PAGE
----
Documentary photographer Andrew Lichtenstein came to my Documentary Photography class to present his work. Lichtenstein is a Brooklyn based photographer and is the definition of a starving artist, “I have a stack of bills this big,” he said and spread his hands from his forehead to his waist, “and I just wait for the envelopes to change color before I deal with it,” yet his work is quite renowned in the world of documentary and photojournalism.
He presented to us his project “Never Coming Home”, a series of photo stories about families that had lost their children in the early times of the Iraq war. He began this project in 2003, when there were very few deaths and plentiful support for the conflict. His series includes color digital stills of the families that have lost their children. The families gave all kinds of access to Lichtenstein including entry into their homes, the deceased’s bedrooms, even at the funerals of their children. These color stills were played as a slide show and accompanied by interviews of the families. Lichtenstein stressed to our class that as a photographer, it is important to have experience with other forms of media, and that his project would not have been the same without the sound over his images.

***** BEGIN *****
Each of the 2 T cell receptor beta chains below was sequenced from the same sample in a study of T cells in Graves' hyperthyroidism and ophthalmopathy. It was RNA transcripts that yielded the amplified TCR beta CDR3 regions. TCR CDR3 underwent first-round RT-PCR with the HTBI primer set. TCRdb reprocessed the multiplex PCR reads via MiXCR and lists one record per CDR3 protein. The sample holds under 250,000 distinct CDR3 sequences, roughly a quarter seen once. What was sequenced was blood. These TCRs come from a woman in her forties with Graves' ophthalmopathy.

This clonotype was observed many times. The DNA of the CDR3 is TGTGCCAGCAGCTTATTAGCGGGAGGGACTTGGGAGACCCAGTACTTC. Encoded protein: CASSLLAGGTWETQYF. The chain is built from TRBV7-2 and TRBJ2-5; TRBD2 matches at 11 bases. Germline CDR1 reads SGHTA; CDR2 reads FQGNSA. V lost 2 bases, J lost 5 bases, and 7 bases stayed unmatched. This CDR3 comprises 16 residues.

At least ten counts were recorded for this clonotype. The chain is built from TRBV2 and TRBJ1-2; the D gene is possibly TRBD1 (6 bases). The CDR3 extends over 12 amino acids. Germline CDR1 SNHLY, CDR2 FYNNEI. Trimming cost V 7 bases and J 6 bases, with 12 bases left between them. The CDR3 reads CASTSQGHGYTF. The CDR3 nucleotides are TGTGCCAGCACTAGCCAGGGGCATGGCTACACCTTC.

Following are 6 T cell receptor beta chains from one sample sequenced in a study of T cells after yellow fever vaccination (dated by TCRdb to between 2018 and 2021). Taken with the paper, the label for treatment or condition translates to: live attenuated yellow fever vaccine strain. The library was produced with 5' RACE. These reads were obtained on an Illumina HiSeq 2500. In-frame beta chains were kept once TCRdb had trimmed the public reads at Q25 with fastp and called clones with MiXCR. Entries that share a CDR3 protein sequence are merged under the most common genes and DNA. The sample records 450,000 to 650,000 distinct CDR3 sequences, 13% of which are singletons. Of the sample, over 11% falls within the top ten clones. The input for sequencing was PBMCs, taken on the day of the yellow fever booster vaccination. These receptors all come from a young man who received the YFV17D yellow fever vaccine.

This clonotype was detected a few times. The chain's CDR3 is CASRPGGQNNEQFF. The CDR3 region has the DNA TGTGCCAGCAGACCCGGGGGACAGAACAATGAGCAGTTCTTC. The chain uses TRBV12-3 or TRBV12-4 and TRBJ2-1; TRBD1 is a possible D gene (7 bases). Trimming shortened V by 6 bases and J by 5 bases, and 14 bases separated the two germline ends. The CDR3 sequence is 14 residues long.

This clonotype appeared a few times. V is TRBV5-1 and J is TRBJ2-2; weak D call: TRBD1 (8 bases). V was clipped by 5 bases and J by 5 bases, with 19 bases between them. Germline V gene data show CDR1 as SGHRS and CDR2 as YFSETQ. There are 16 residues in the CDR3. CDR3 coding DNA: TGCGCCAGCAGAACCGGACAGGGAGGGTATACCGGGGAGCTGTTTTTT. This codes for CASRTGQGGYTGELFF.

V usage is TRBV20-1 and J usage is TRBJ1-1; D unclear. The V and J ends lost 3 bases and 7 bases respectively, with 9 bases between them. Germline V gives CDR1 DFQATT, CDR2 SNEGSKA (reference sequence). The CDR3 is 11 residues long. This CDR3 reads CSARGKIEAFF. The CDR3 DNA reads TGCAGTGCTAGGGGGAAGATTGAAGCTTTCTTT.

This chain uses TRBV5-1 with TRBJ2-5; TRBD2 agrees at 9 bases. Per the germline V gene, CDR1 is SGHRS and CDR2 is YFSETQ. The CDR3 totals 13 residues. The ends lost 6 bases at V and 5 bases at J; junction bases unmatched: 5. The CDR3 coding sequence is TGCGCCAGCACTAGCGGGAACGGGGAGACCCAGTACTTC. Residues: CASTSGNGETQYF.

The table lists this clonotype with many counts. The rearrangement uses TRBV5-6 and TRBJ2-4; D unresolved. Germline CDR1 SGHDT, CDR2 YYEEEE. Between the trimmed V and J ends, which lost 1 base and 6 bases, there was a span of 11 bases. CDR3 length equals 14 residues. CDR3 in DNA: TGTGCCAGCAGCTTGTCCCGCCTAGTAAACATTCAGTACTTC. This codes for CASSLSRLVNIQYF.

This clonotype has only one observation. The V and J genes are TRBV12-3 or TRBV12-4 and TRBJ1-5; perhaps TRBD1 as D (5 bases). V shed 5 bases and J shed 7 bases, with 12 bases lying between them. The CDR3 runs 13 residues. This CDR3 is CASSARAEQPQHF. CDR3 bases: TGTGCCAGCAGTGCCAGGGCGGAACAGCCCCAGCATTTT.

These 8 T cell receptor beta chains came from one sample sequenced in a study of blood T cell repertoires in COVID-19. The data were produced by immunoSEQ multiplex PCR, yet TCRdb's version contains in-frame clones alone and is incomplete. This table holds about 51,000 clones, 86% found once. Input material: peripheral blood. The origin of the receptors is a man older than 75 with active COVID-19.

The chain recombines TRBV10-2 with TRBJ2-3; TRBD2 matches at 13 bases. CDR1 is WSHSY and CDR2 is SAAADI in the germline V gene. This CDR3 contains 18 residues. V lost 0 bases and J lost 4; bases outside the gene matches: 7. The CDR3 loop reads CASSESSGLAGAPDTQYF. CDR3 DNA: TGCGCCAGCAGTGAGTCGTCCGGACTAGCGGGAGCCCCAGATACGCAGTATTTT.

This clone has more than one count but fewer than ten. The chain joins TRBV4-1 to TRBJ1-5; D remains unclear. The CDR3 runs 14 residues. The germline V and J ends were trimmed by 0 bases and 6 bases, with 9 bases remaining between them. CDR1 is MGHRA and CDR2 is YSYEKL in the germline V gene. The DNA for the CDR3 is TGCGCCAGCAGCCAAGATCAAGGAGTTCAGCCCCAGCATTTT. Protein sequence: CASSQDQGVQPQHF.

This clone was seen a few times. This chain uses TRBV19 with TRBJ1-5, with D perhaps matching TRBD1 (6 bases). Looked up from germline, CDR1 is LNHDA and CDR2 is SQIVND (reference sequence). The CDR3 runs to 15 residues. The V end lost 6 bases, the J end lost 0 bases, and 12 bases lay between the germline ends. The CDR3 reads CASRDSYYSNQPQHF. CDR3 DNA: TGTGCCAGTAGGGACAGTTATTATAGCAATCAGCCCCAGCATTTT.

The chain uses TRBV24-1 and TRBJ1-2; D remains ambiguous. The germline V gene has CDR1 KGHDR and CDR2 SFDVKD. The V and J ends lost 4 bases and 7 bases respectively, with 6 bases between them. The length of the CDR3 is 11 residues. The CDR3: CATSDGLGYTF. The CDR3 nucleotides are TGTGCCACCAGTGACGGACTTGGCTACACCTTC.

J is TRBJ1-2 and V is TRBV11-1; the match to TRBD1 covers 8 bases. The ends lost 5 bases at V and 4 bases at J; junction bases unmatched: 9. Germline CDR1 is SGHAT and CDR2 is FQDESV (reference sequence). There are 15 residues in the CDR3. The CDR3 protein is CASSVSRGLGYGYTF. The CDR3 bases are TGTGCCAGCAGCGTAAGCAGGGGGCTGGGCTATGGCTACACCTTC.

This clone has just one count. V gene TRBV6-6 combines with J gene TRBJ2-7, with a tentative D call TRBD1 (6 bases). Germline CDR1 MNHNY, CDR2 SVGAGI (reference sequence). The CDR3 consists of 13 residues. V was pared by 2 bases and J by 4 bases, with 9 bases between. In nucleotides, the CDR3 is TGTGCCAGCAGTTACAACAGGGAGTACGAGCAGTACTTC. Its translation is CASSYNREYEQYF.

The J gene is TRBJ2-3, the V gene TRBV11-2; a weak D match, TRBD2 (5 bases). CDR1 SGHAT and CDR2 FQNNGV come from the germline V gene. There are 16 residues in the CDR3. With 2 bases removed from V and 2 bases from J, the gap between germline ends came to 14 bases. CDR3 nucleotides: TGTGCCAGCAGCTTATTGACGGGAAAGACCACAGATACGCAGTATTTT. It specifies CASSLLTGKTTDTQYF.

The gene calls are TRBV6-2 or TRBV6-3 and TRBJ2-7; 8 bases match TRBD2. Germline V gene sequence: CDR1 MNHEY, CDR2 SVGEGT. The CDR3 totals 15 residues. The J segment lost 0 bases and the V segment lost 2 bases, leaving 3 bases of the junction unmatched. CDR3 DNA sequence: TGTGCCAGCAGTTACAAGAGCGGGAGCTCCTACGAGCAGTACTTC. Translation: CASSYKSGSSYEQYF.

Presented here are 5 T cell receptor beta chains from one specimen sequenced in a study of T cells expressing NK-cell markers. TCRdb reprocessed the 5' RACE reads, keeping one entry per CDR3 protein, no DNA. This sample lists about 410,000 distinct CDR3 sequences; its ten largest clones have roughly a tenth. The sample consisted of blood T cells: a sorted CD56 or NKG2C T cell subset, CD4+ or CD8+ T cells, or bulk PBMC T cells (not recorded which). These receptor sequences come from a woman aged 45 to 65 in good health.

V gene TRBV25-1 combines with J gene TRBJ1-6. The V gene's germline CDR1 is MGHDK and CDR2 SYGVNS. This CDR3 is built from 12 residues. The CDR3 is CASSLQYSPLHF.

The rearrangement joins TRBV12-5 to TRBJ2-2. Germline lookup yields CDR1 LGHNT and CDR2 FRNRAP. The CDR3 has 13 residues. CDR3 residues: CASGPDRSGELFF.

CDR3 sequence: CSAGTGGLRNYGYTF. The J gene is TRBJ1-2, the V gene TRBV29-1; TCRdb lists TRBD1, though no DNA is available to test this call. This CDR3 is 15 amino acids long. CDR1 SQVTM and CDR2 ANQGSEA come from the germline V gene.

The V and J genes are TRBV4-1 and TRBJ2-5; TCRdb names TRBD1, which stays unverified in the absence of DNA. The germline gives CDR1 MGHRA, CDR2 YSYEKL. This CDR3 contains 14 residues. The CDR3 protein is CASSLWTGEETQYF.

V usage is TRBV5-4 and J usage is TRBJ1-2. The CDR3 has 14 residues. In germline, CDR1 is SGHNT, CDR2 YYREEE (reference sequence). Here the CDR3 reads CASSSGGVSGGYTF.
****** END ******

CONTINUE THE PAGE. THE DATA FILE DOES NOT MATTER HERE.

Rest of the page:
He let us preview a work in progress, a collection of photographs that highlight the unpopular past of our country. He prefers to photograph things that have already happened, for example, a location in Connecticut where a statue once stood commemorating a massacre on Native American tribes, or a site in Colorado where the National Guard attacked a coal strikers camp. “I prefer to study social issues,” said Lichtenstein, “It’s not all pretty.”